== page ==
The “Hangar du Premier film”


All year round films are programmed so that visitors can (re)discover cinema from all the different time periods and geographic origins and see and re-see cinema classics at a unique site: the location where the very first Lumière film was made!


Vueinterieur Hangar Crédit (360°): Brice Genevois


The Story of the First Film Shed

The birthplace of cinema

In 1882,  production of instantaneous photographic plates developed by Louis Lumière is the main activity of the Monplaisir factory. The production process, divided up into different workshops, combines both manual tasks, accomplished mainly by female workers and automated operations carried out using the machines designed by the Lumière brothers.  In 1890, the firm is flourishing and production of the “blue label” plates hits an all time high of 350 000 dozen for the year, to such an extent that the family company acquires the plot of land and becomes a limited liability company with a capital of 3 000 000 French francs. Under Antoine’s initiative, medical services for the workers, assistance for pregnant women and mothers and a contribution system for employee retirement are introduced. The global success of the blue labels remained steadfast for the next fifty years.

sortie sortie-usines2 sortie-usines3

Sortie des usines Lumière, le premier film de Louis Lumière  © Association Frères Lumière

The first set, the first actors

On 19 March 1895, Louis Lumière places his camera facing the shed, in front of the factory’s main gate, turns the handle and films the men and women leaving the workshops.  Sortie d’usine thus becomes the first Lumière film and the shed, the first set in the history of cinema. Several takes of the same subject were shot later on - at different moments in the year - if the shadows on each of the versions are anything to go by. The shed is hence a vital remnant in the memory of cinema.



Photo A. Franchella © Inventaire du Patrimoine

Saved in extremis

Left to go to seed when the Lumière factories were destroyed in the beginning of the 1970s, the shed was nearly demolished to make way for a building project at the beginning of the 1980s. But thanks to a group of passionate enthusiasts who wanted to protect the Lumière brothers’ heritage at all costs, one of whom was Bernard Chardère, the founder of the magazine Positif and first director of the Institut Lumière, it was saved from destruction. Classified as a historical monument by the French Ministry for Culture during Cinema’s centenary celebrations in 1995, it is now seamlessly integrated into the contemporary architecture of the Institut Lumière projection room, the first stone of which was laid the same year, in the presence of film directors from all around the world.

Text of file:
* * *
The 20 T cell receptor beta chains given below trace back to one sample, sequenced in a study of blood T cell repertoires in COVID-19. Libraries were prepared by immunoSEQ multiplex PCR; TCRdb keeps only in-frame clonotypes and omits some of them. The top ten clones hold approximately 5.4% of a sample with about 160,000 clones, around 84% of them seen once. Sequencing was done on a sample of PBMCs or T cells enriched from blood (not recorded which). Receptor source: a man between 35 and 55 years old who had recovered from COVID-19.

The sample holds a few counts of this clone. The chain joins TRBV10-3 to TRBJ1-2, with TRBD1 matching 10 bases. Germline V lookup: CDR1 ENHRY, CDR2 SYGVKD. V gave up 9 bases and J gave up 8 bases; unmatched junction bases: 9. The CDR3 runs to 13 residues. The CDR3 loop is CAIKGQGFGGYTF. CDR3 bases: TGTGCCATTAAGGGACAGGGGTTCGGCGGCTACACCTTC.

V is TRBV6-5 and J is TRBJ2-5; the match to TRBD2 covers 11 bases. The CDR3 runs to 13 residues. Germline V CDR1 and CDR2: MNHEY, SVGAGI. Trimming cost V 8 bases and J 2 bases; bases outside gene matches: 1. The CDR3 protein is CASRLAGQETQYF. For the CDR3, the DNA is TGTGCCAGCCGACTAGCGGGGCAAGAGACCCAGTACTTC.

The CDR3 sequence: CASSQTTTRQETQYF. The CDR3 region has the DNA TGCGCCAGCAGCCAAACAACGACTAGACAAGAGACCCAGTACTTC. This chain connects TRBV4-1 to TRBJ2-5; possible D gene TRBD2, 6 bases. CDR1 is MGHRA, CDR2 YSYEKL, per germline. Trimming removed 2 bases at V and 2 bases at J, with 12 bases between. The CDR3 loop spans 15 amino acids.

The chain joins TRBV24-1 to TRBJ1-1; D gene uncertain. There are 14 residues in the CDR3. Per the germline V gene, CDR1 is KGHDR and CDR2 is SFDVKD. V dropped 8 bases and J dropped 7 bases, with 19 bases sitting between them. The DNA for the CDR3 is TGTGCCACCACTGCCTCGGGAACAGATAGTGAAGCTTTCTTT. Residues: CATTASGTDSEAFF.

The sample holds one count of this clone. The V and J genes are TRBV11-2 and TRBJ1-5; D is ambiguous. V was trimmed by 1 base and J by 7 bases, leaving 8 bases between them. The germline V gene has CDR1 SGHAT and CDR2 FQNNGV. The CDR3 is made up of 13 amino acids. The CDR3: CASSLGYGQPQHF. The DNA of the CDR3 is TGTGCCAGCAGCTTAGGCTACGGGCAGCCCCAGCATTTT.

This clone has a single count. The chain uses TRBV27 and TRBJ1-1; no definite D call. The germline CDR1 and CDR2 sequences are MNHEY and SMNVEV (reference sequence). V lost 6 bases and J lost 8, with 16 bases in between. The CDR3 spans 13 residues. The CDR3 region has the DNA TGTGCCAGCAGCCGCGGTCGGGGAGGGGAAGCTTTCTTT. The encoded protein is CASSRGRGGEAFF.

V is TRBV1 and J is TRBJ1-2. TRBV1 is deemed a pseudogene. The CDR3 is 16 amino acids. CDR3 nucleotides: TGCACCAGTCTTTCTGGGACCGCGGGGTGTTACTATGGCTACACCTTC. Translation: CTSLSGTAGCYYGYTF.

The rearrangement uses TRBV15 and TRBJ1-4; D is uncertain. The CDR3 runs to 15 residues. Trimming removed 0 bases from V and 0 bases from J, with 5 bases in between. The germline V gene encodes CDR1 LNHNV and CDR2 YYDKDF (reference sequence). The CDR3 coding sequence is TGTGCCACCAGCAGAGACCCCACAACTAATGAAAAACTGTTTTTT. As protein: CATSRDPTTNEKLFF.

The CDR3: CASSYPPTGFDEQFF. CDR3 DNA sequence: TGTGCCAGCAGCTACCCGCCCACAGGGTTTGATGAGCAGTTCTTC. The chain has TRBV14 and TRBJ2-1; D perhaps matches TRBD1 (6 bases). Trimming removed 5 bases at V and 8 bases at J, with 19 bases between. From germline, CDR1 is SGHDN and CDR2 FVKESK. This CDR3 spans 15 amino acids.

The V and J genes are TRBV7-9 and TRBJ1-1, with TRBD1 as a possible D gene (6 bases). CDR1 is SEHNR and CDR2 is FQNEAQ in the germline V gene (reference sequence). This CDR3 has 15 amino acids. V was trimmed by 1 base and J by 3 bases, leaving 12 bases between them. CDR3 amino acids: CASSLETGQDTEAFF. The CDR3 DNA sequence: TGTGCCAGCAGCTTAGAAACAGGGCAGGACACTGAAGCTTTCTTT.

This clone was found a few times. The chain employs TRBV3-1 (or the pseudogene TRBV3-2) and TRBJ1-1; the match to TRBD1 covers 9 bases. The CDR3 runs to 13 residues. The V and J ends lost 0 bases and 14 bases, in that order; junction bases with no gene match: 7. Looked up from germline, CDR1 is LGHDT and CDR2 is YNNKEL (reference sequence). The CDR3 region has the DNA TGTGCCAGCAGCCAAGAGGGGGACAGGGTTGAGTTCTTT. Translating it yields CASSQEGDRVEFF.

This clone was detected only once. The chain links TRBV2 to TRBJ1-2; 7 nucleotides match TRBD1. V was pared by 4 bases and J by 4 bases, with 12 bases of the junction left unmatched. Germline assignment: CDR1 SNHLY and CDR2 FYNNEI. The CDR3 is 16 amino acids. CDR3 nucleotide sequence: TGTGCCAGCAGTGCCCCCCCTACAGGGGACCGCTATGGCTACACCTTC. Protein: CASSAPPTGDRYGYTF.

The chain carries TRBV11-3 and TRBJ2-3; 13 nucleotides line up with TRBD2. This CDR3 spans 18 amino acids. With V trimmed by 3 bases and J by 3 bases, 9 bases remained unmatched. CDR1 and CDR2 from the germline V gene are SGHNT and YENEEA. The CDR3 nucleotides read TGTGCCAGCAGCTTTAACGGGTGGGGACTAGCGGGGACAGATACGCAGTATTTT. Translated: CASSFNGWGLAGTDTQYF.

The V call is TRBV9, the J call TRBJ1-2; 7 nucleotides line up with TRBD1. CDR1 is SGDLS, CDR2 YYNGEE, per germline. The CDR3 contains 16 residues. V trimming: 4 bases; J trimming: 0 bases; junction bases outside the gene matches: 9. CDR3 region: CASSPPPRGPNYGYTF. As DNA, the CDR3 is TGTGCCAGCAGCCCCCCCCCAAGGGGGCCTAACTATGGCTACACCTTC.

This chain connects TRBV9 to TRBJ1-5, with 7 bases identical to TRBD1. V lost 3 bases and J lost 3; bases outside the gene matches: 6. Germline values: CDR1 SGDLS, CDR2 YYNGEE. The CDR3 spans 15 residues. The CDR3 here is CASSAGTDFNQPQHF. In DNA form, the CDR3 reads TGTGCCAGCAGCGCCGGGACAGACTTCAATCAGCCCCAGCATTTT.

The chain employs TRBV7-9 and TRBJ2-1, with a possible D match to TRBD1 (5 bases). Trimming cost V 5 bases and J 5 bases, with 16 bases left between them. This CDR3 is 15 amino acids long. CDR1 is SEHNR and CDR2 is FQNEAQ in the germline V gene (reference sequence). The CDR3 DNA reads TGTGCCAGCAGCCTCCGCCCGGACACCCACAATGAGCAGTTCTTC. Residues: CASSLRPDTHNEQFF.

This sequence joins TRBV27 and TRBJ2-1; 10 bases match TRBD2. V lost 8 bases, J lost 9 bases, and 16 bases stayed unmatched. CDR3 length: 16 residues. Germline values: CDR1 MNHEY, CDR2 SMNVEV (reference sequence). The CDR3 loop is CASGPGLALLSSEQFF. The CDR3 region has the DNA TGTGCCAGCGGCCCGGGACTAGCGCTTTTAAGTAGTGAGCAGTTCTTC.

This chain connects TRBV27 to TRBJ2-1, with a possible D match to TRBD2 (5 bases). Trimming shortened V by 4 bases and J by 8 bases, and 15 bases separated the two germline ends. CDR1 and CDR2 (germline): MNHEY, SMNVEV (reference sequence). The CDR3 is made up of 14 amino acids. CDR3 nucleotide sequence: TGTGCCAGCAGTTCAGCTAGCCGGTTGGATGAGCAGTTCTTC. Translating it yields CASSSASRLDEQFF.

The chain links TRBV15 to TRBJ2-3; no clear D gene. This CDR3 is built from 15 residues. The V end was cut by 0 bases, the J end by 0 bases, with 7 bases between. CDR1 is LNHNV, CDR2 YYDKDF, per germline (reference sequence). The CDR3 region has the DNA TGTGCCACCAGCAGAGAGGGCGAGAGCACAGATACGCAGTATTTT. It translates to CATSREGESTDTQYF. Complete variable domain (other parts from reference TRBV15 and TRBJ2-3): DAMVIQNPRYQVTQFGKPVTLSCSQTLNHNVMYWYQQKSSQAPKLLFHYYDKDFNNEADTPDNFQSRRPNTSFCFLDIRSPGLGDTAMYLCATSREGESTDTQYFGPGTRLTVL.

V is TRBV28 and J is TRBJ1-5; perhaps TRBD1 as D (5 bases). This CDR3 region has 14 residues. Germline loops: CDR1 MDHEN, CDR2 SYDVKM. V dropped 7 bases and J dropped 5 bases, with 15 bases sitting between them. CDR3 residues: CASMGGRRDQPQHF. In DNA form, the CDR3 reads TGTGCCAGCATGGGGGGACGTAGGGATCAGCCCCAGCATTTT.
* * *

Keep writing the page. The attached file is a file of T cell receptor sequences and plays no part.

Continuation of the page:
The Restoration

A contest was launched by the local authorities for the restoration of the First Film Shed and the construction of a projection room.

Hangar Du Premier Film Copyright

The restoration was completed between 1997 and 1998 by the chief architect of the French Historic Monuments, Didier Reppelin and the architect Pierre Colboc for the overall project, associated with Michel Cova for scenography.

Inaugurated in 1998, the total cost amounted to €2.81 Million, financed by the City of Lyon (€1.28 Million), the Ministry for Culture (€0.61 Million), the Rhone General Council (€0.46 Million) and the Rhône-Alps Region (€ 0.46 Million).



In pursuit of the dream

Today the set of the first film has been saved and is home to a movie theatre with 269 seats. Films are now screened at the site where images were first developed. The men and women in the factories have made way for the cinema spectators on the site where cinema was invented. And filmmakers now come and celebrate the place that made their passion possible: each year, during the Lumière festival, the world's most famous film directors position their camera on the same spot as Louis and stage and shoot their version of Sortie d’usine.

The Shed is open to visitors from Tuesday to Friday from 6.30 p.m. to 9.30 p.m. and on Saturdays and Sundays from 2 p.m. to 6 p.m.


hangarBig4Les 4 photos ci-dessus on été réalisées par J-L Mège


The other Lumière sites


The Lumière villa


The filmmakers wall


The garden


The Lumière villa is the last surviving evidence in Lyon of the tremendous industrial success of Antoine Lumière and his two eldest sons [...]



The rue du Premier-Film is a lot less wide and long than Hollywood Boulevard and its Walk of Fame in Los Angeles [...]




When the Villa Lumière was restored, a 7.000 square meter garden was created. A true haven of peace in the city [...]


Discover the Lumière site

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